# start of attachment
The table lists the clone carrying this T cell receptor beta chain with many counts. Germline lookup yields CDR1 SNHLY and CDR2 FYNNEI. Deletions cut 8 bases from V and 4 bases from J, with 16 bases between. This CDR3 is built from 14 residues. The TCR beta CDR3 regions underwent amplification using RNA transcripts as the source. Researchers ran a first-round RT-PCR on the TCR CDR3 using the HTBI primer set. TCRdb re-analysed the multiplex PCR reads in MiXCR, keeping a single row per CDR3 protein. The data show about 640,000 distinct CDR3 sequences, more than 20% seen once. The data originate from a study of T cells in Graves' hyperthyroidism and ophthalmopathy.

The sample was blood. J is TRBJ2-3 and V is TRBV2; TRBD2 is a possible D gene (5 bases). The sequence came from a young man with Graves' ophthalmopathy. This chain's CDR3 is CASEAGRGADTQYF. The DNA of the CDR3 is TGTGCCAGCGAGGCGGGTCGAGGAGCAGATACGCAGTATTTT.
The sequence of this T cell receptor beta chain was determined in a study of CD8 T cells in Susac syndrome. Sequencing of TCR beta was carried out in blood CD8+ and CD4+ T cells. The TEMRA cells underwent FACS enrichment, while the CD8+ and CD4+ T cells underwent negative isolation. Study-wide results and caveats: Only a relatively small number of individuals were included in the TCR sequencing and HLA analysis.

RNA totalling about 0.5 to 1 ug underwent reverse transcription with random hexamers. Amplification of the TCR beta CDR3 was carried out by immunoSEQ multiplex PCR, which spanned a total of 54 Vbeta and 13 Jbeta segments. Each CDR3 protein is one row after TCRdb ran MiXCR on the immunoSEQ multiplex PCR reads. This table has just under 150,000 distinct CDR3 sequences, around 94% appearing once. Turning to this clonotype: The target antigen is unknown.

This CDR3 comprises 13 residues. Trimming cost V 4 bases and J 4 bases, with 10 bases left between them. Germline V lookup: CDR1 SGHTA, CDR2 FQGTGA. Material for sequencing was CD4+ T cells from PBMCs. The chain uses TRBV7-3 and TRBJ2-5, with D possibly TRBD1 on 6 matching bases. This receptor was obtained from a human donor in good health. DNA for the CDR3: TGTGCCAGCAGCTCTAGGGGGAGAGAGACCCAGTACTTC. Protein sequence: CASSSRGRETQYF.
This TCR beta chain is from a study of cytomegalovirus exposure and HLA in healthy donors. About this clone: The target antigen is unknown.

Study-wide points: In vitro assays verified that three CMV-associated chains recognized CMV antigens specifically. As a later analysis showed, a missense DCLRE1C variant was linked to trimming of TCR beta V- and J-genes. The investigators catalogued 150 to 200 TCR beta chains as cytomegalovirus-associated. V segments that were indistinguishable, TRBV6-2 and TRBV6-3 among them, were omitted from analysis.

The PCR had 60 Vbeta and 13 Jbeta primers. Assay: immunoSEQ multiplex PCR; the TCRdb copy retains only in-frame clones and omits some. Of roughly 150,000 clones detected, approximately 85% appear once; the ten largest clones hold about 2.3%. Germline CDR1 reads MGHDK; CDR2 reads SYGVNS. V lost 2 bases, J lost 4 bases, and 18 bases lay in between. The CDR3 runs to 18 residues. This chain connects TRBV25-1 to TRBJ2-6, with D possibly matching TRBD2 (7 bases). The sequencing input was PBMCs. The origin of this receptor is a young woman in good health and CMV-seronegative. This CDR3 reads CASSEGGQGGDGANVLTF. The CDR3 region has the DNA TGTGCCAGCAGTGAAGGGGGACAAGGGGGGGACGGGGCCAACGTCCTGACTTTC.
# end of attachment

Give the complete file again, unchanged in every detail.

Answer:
The table lists the clone carrying this T cell receptor beta chain with many counts. Germline lookup yields CDR1 SNHLY and CDR2 FYNNEI. Deletions cut 8 bases from V and 4 bases from J, with 16 bases between. This CDR3 is built from 14 residues. The TCR beta CDR3 regions underwent amplification using RNA transcripts as the source. Researchers ran a first-round RT-PCR on the TCR CDR3 using the HTBI primer set. TCRdb re-analysed the multiplex PCR reads in MiXCR, keeping a single row per CDR3 protein. The data show about 640,000 distinct CDR3 sequences, more than 20% seen once. The data originate from a study of T cells in Graves' hyperthyroidism and ophthalmopathy.

The sample was blood. J is TRBJ2-3 and V is TRBV2; TRBD2 is a possible D gene (5 bases). The sequence came from a young man with Graves' ophthalmopathy. This chain's CDR3 is CASEAGRGADTQYF. The DNA of the CDR3 is TGTGCCAGCGAGGCGGGTCGAGGAGCAGATACGCAGTATTTT.
The sequence of this T cell receptor beta chain was determined in a study of CD8 T cells in Susac syndrome. Sequencing of TCR beta was carried out in blood CD8+ and CD4+ T cells. The TEMRA cells underwent FACS enrichment, while the CD8+ and CD4+ T cells underwent negative isolation. Study-wide results and caveats: Only a relatively small number of individuals were included in the TCR sequencing and HLA analysis.

RNA totalling about 0.5 to 1 ug underwent reverse transcription with random hexamers. Amplification of the TCR beta CDR3 was carried out by immunoSEQ multiplex PCR, which spanned a total of 54 Vbeta and 13 Jbeta segments. Each CDR3 protein is one row after TCRdb ran MiXCR on the immunoSEQ multiplex PCR reads. This table has just under 150,000 distinct CDR3 sequences, around 94% appearing once. Turning to this clonotype: The target antigen is unknown.

This CDR3 comprises 13 residues. Trimming cost V 4 bases and J 4 bases, with 10 bases left between them. Germline V lookup: CDR1 SGHTA, CDR2 FQGTGA. Material for sequencing was CD4+ T cells from PBMCs. The chain uses TRBV7-3 and TRBJ2-5, with D possibly TRBD1 on 6 matching bases. This receptor was obtained from a human donor in good health. DNA for the CDR3: TGTGCCAGCAGCTCTAGGGGGAGAGAGACCCAGTACTTC. Protein sequence: CASSSRGRETQYF.
This TCR beta chain is from a study of cytomegalovirus exposure and HLA in healthy donors. About this clone: The target antigen is unknown.

Study-wide points: In vitro assays verified that three CMV-associated chains recognized CMV antigens specifically. As a later analysis showed, a missense DCLRE1C variant was linked to trimming of TCR beta V- and J-genes. The investigators catalogued 150 to 200 TCR beta chains as cytomegalovirus-associated. V segments that were indistinguishable, TRBV6-2 and TRBV6-3 among them, were omitted from analysis.

The PCR had 60 Vbeta and 13 Jbeta primers. Assay: immunoSEQ multiplex PCR; the TCRdb copy retains only in-frame clones and omits some. Of roughly 150,000 clones detected, approximately 85% appear once; the ten largest clones hold about 2.3%. Germline CDR1 reads MGHDK; CDR2 reads SYGVNS. V lost 2 bases, J lost 4 bases, and 18 bases lay in between. The CDR3 runs to 18 residues. This chain connects TRBV25-1 to TRBJ2-6, with D possibly matching TRBD2 (7 bases). The sequencing input was PBMCs. The origin of this receptor is a young woman in good health and CMV-seronegative. This CDR3 reads CASSEGGQGGDGANVLTF. The CDR3 region has the DNA TGTGCCAGCAGTGAAGGGGGACAAGGGGGGGACGGGGCCAACGTCCTGACTTTC.